Wednesday, December 21, 2005

Marcel Proust's long sentences

Elle avait appris dans sa jeunesse à caresser les phrases au long col sinueux et démesuré, de Chopin, si libres, si flexibles, si tactiles, qui commencent par chercher et essayer leur place en dehors et bien loin de la direction de leur départ, bien loin du point où on avait pu espérer qu'atteindrait leur attouchement, et qui ne se jouent dans cet écart de fantaisie que pour revenir plus délibérément - d'un retour plus prémédité, avec plus de précision, comme sur un cristal qui résonnerait jusqu'à faire crier - vous frapper au coeur.

Un amour de Swann, Marcel Proust (1871 - 1922)

In her youth, she had learned to caress long sentences of Chopin, sinuous, excessive, so free, flexible and tactile, sentences which start by trying to find their place outside and far from the direction of departure, far from the spot where one hoped to feel their touch, and they played within this gap of fantasy only to come back more deliberately - a premeditated return, with more precision, like crystal that reverberates to the point of making you scream - to hit you in the heart.

I tried to translate this passage of Marcel Proust to convey his typical writing style, but it doesn't of course have the same flow as in French. At first, his long-winded sentences seem affected, incomprehensible and annoying, but when I read them again, and get used to his meditative tone, I find a lyrical quality to them, as if they're undulating, but with precise details and deeper meaning. I've always loved the flow of long sentences, but I never thought a writer could indulge in them to such extent that they work so well.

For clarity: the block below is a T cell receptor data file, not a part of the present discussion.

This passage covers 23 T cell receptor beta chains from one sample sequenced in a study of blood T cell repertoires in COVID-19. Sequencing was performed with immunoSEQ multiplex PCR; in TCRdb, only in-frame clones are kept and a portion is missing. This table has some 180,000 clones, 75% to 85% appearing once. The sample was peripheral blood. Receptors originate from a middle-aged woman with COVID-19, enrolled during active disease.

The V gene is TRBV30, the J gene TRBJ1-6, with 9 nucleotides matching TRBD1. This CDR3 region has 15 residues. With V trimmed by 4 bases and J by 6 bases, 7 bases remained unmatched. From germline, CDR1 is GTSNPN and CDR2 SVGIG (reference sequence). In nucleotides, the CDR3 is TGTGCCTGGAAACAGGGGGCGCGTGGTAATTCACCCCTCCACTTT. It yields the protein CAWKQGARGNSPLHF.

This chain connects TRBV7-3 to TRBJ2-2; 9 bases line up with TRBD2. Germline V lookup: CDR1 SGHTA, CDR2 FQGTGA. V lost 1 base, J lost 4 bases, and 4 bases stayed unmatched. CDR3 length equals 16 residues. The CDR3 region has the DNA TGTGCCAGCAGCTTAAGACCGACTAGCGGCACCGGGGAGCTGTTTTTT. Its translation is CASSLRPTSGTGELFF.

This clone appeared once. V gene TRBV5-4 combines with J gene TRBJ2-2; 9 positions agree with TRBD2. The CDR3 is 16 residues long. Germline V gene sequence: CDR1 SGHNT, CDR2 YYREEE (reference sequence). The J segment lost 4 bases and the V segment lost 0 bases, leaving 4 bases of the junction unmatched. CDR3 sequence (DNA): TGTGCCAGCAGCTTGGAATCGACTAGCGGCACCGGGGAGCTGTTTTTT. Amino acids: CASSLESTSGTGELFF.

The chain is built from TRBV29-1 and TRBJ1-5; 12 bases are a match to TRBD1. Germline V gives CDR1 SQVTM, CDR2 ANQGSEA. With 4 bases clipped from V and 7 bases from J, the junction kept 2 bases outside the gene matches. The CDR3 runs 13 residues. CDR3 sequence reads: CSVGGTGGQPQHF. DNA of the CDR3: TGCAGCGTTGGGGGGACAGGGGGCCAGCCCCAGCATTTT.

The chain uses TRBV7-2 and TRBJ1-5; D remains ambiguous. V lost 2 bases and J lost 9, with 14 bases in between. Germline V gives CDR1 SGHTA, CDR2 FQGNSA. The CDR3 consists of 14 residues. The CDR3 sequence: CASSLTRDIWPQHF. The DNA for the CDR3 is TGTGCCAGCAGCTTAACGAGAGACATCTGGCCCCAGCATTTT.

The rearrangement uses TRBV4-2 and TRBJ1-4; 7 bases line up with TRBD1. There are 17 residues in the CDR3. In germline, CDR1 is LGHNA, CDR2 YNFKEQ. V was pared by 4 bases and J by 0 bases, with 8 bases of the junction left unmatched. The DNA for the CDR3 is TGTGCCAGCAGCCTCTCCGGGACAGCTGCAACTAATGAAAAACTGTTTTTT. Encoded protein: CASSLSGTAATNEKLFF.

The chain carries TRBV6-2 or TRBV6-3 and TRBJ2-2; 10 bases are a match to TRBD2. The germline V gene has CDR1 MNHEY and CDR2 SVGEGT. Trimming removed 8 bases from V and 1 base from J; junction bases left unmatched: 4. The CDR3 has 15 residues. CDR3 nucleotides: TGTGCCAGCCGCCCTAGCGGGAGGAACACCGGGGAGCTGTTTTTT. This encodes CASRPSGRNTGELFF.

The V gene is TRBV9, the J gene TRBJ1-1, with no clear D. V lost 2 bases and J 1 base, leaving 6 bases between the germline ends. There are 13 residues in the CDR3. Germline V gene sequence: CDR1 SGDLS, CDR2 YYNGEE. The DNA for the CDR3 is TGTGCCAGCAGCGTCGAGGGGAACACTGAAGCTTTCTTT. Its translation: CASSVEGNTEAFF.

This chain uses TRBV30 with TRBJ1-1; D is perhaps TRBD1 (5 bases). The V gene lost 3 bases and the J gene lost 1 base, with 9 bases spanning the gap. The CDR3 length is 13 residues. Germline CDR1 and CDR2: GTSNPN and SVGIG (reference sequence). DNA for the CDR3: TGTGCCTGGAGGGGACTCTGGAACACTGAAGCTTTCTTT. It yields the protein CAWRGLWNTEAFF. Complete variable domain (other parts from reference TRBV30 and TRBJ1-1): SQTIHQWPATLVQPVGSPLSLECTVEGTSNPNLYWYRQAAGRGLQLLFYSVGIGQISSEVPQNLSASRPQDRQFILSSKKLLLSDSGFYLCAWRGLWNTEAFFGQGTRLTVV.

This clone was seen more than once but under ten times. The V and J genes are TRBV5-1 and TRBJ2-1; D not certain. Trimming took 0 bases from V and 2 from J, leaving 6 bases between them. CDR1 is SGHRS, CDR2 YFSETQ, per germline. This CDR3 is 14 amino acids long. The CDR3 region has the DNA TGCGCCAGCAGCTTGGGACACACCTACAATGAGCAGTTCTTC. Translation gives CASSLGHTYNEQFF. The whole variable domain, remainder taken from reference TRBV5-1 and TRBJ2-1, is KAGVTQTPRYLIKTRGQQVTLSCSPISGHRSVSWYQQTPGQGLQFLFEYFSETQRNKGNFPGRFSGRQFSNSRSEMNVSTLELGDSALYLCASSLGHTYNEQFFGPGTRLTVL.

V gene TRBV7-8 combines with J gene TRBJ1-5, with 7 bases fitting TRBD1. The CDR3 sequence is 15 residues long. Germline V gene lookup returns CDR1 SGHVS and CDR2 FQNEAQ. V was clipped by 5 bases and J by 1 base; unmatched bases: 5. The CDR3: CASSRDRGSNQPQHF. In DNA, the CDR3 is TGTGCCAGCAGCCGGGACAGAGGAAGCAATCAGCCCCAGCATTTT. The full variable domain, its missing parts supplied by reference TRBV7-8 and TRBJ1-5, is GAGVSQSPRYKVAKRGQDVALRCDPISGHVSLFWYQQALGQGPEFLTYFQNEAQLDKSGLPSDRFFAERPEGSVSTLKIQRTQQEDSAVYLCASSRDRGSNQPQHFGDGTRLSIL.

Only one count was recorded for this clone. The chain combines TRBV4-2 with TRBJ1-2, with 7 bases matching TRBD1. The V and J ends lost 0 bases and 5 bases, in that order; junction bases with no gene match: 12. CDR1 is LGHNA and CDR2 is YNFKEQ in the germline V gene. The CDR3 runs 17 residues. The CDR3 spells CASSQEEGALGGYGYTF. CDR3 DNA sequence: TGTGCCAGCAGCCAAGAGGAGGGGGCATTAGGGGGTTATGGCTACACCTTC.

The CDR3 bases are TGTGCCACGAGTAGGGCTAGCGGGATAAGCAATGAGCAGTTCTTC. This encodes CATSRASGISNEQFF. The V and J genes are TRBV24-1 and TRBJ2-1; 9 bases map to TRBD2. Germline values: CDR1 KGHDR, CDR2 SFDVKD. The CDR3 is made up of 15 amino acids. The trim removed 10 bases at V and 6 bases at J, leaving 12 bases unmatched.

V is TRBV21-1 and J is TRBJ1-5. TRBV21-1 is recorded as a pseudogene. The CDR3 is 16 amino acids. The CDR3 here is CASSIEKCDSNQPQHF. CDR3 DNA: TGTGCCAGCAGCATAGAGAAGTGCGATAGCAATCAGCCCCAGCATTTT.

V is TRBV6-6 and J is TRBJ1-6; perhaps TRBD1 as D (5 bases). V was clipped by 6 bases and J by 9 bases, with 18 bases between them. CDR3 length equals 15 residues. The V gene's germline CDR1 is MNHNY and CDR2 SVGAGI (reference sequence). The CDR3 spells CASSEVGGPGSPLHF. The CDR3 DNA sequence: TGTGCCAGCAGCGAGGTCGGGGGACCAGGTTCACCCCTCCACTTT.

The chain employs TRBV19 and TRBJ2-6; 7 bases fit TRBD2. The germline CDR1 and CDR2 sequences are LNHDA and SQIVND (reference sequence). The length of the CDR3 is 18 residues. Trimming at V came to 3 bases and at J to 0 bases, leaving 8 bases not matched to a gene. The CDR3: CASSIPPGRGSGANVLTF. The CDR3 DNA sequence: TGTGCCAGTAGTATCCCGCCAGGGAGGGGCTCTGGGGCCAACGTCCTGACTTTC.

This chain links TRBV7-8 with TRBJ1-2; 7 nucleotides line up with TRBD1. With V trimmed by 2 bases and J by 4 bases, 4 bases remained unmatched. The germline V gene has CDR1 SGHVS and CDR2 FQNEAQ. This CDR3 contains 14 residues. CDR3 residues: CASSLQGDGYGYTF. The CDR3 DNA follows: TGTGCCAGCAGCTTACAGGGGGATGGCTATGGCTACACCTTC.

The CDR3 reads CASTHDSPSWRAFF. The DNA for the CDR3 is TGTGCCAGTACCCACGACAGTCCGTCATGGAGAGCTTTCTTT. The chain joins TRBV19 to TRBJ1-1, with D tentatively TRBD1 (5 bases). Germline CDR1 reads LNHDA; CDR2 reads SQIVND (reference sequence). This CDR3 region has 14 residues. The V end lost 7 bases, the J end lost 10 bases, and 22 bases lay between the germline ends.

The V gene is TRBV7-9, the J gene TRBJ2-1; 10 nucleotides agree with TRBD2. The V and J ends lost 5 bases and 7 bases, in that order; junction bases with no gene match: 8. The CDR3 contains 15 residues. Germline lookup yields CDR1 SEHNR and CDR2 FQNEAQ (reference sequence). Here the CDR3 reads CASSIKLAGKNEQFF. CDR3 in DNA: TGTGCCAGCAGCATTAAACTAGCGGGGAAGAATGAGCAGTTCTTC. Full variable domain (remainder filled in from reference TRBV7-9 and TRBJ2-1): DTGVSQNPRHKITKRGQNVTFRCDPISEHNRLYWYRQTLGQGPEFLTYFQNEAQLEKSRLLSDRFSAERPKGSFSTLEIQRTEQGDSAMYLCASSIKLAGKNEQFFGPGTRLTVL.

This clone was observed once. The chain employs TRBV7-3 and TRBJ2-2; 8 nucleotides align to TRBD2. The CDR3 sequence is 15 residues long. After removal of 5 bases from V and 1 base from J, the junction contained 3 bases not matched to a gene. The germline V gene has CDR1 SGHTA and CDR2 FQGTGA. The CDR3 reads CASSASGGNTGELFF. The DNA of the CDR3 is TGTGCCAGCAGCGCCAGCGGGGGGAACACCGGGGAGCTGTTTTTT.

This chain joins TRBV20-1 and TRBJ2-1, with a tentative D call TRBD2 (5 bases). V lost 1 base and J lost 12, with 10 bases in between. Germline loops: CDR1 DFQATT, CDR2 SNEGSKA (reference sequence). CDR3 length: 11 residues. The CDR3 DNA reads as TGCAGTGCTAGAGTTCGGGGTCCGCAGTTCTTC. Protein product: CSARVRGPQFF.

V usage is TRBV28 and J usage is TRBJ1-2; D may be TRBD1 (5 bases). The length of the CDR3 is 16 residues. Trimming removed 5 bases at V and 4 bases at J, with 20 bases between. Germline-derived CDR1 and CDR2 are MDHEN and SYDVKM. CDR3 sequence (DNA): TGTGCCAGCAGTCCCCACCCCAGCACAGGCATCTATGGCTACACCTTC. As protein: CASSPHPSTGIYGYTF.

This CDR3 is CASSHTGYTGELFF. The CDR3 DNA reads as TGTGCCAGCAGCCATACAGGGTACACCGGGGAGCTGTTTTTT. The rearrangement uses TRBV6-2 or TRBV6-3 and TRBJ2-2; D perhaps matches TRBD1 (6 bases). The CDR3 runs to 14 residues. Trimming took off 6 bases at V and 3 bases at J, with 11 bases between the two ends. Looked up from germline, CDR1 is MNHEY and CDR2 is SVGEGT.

Saturday, December 10, 2005

Perception of Pain by Anaïs Nin

"The primitive begins each day anew and does not relate today to yesterday, or envisage tomorrow. With lack of relatedness comes absence of pain. Pain comes from awareness ... It is our efforts to escape or protect ourselves from pain and shock which create a realm of anxiety unknown to the primitive. We live to defeat nature and they learn to live with it ... But the primitive had a natural paradise. We do not. We have to create an artificial one."

The Diary of Anaïs Nin, Volume Three 1939-1944
Anaïs Nin

I like the way Anaïs Nin analyzes emotions and tries to make sense of them. What she says is so true about pain. But I don't like the use of the word artificial here. I believe that the natural paradise she talks about is within us because we all have the primitive in us. It's a matter of letting the primitive come to the surface, feeling with all our senses, living in heightened moments of awareness. But it's also a matter of balance. If we live as primitives only, will we be able to feed ourselves? But then, when we're too busy defeating nature, and acquiring material goods, are we in touch with our higher needs? Finding a balance between the two is perhaps the key to happiness.